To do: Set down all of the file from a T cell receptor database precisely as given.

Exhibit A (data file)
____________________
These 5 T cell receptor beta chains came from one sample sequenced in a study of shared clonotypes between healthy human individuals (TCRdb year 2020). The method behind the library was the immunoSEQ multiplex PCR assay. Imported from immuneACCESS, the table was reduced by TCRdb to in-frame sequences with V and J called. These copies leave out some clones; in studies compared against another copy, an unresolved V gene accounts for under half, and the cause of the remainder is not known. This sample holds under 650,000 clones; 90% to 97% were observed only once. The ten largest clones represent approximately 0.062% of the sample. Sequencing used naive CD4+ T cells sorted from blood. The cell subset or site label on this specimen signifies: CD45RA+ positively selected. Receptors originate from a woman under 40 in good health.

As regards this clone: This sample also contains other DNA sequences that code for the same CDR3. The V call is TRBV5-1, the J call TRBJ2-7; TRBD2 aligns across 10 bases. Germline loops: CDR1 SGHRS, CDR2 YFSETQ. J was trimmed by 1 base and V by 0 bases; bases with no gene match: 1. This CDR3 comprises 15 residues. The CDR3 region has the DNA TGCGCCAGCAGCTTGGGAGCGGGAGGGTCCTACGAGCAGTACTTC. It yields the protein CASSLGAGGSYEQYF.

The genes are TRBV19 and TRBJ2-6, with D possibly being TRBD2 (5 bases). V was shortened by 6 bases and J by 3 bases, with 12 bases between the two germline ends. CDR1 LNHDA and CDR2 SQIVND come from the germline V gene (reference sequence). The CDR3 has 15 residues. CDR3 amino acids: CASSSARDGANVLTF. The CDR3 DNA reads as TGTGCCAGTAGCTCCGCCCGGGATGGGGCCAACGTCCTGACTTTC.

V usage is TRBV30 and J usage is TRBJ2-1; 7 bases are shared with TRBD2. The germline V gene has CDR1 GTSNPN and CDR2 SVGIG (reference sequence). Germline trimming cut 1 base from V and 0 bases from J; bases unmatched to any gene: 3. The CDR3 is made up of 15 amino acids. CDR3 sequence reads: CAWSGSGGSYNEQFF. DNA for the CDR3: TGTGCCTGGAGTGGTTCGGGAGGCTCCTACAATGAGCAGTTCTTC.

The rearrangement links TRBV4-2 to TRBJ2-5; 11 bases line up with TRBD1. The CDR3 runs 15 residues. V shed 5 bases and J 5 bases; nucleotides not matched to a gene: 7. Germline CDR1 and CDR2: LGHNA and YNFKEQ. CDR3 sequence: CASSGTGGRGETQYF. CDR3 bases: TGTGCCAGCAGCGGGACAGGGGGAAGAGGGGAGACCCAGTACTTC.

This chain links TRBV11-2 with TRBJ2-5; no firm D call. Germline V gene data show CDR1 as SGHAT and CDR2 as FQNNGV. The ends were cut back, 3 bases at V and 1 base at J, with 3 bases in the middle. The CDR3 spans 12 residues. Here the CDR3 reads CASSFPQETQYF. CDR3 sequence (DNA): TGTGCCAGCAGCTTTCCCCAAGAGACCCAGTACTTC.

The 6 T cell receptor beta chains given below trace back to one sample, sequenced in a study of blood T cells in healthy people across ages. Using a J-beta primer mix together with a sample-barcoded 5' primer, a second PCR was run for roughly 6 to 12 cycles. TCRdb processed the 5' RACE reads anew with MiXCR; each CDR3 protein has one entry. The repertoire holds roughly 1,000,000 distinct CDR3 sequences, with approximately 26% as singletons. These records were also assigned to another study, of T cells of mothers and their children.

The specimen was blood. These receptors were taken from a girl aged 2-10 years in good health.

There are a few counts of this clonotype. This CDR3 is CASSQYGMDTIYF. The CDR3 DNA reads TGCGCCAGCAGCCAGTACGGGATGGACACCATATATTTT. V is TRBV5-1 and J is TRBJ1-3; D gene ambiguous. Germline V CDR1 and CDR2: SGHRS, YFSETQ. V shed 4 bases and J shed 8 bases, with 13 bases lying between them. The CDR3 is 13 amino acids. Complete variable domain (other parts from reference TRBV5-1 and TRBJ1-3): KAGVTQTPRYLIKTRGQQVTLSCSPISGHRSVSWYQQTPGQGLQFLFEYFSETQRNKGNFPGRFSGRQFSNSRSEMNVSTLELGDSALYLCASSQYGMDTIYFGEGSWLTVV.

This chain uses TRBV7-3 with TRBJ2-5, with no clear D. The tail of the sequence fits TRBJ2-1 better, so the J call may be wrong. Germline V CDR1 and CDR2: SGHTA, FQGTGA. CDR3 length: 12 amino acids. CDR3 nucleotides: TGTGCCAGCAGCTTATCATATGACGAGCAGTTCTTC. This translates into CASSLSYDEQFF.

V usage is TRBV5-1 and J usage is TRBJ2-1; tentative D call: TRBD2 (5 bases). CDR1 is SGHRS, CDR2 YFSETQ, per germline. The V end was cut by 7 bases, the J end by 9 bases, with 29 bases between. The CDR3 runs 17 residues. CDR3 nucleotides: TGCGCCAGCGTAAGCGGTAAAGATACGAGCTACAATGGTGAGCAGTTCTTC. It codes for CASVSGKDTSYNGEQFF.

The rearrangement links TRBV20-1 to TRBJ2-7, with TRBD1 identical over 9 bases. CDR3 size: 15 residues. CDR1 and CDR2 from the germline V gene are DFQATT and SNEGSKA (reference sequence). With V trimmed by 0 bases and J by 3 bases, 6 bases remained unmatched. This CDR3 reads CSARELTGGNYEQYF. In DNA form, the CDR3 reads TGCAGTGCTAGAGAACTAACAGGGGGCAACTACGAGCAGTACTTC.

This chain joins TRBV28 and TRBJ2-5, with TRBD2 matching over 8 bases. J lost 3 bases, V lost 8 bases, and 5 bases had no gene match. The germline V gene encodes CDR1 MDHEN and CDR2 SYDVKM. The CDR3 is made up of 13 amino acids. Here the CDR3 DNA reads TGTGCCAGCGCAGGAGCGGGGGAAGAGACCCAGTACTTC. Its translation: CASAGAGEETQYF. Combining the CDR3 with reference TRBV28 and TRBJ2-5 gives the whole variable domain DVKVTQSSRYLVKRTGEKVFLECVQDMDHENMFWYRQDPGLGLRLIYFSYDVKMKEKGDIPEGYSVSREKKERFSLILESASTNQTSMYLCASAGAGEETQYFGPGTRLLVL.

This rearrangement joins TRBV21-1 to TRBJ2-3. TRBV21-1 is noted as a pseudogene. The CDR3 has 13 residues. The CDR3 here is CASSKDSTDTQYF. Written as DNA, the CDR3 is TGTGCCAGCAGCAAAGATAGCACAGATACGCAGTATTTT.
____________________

These 5 T cell receptor beta chains came from one sample sequenced in a study of shared clonotypes between healthy human individuals (TCRdb year 2020). The method behind the library was the immunoSEQ multiplex PCR assay. Imported from immuneACCESS, the table was reduced by TCRdb to in-frame sequences with V and J called. These copies leave out some clones; in studies compared against another copy, an unresolved V gene accounts for under half, and the cause of the remainder is not known. This sample holds under 650,000 clones; 90% to 97% were observed only once. The ten largest clones represent approximately 0.062% of the sample. Sequencing used naive CD4+ T cells sorted from blood. The cell subset or site label on this specimen signifies: CD45RA+ positively selected. Receptors originate from a woman under 40 in good health.

As regards this clone: This sample also contains other DNA sequences that code for the same CDR3. The V call is TRBV5-1, the J call TRBJ2-7; TRBD2 aligns across 10 bases. Germline loops: CDR1 SGHRS, CDR2 YFSETQ. J was trimmed by 1 base and V by 0 bases; bases with no gene match: 1. This CDR3 comprises 15 residues. The CDR3 region has the DNA TGCGCCAGCAGCTTGGGAGCGGGAGGGTCCTACGAGCAGTACTTC. It yields the protein CASSLGAGGSYEQYF.

The genes are TRBV19 and TRBJ2-6, with D possibly being TRBD2 (5 bases). V was shortened by 6 bases and J by 3 bases, with 12 bases between the two germline ends. CDR1 LNHDA and CDR2 SQIVND come from the germline V gene (reference sequence). The CDR3 has 15 residues. CDR3 amino acids: CASSSARDGANVLTF. The CDR3 DNA reads as TGTGCCAGTAGCTCCGCCCGGGATGGGGCCAACGTCCTGACTTTC.

V usage is TRBV30 and J usage is TRBJ2-1; 7 bases are shared with TRBD2. The germline V gene has CDR1 GTSNPN and CDR2 SVGIG (reference sequence). Germline trimming cut 1 base from V and 0 bases from J; bases unmatched to any gene: 3. The CDR3 is made up of 15 amino acids. CDR3 sequence reads: CAWSGSGGSYNEQFF. DNA for the CDR3: TGTGCCTGGAGTGGTTCGGGAGGCTCCTACAATGAGCAGTTCTTC.

The rearrangement links TRBV4-2 to TRBJ2-5; 11 bases line up with TRBD1. The CDR3 runs 15 residues. V shed 5 bases and J 5 bases; nucleotides not matched to a gene: 7. Germline CDR1 and CDR2: LGHNA and YNFKEQ. CDR3 sequence: CASSGTGGRGETQYF. CDR3 bases: TGTGCCAGCAGCGGGACAGGGGGAAGAGGGGAGACCCAGTACTTC.

This chain links TRBV11-2 with TRBJ2-5; no firm D call. Germline V gene data show CDR1 as SGHAT and CDR2 as FQNNGV. The ends were cut back, 3 bases at V and 1 base at J, with 3 bases in the middle. The CDR3 spans 12 residues. Here the CDR3 reads CASSFPQETQYF. CDR3 sequence (DNA): TGTGCCAGCAGCTTTCCCCAAGAGACCCAGTACTTC.

The 6 T cell receptor beta chains given below trace back to one sample, sequenced in a study of blood T cells in healthy people across ages. Using a J-beta primer mix together with a sample-barcoded 5' primer, a second PCR was run for roughly 6 to 12 cycles. TCRdb processed the 5' RACE reads anew with MiXCR; each CDR3 protein has one entry. The repertoire holds roughly 1,000,000 distinct CDR3 sequences, with approximately 26% as singletons. These records were also assigned to another study, of T cells of mothers and their children.

The specimen was blood. These receptors were taken from a girl aged 2-10 years in good health.

There are a few counts of this clonotype. This CDR3 is CASSQYGMDTIYF. The CDR3 DNA reads TGCGCCAGCAGCCAGTACGGGATGGACACCATATATTTT. V is TRBV5-1 and J is TRBJ1-3; D gene ambiguous. Germline V CDR1 and CDR2: SGHRS, YFSETQ. V shed 4 bases and J shed 8 bases, with 13 bases lying between them. The CDR3 is 13 amino acids. Complete variable domain (other parts from reference TRBV5-1 and TRBJ1-3): KAGVTQTPRYLIKTRGQQVTLSCSPISGHRSVSWYQQTPGQGLQFLFEYFSETQRNKGNFPGRFSGRQFSNSRSEMNVSTLELGDSALYLCASSQYGMDTIYFGEGSWLTVV.

This chain uses TRBV7-3 with TRBJ2-5, with no clear D. The tail of the sequence fits TRBJ2-1 better, so the J call may be wrong. Germline V CDR1 and CDR2: SGHTA, FQGTGA. CDR3 length: 12 amino acids. CDR3 nucleotides: TGTGCCAGCAGCTTATCATATGACGAGCAGTTCTTC. This translates into CASSLSYDEQFF.

V usage is TRBV5-1 and J usage is TRBJ2-1; tentative D call: TRBD2 (5 bases). CDR1 is SGHRS, CDR2 YFSETQ, per germline. The V end was cut by 7 bases, the J end by 9 bases, with 29 bases between. The CDR3 runs 17 residues. CDR3 nucleotides: TGCGCCAGCGTAAGCGGTAAAGATACGAGCTACAATGGTGAGCAGTTCTTC. It codes for CASVSGKDTSYNGEQFF.

The rearrangement links TRBV20-1 to TRBJ2-7, with TRBD1 identical over 9 bases. CDR3 size: 15 residues. CDR1 and CDR2 from the germline V gene are DFQATT and SNEGSKA (reference sequence). With V trimmed by 0 bases and J by 3 bases, 6 bases remained unmatched. This CDR3 reads CSARELTGGNYEQYF. In DNA form, the CDR3 reads TGCAGTGCTAGAGAACTAACAGGGGGCAACTACGAGCAGTACTTC.

This chain joins TRBV28 and TRBJ2-5, with TRBD2 matching over 8 bases. J lost 3 bases, V lost 8 bases, and 5 bases had no gene match. The germline V gene encodes CDR1 MDHEN and CDR2 SYDVKM. The CDR3 is made up of 13 amino acids. Here the CDR3 DNA reads TGTGCCAGCGCAGGAGCGGGGGAAGAGACCCAGTACTTC. Its translation: CASAGAGEETQYF. Combining the CDR3 with reference TRBV28 and TRBJ2-5 gives the whole variable domain DVKVTQSSRYLVKRTGEKVFLECVQDMDHENMFWYRQDPGLGLRLIYFSYDVKMKEKGDIPEGYSVSREKKERFSLILESASTNQTSMYLCASAGAGEETQYFGPGTRLLVL.

This rearrangement joins TRBV21-1 to TRBJ2-3. TRBV21-1 is noted as a pseudogene. The CDR3 has 13 residues. The CDR3 here is CASSKDSTDTQYF. Written as DNA, the CDR3 is TGTGCCAGCAGCAAAGATAGCACAGATACGCAGTATTTT.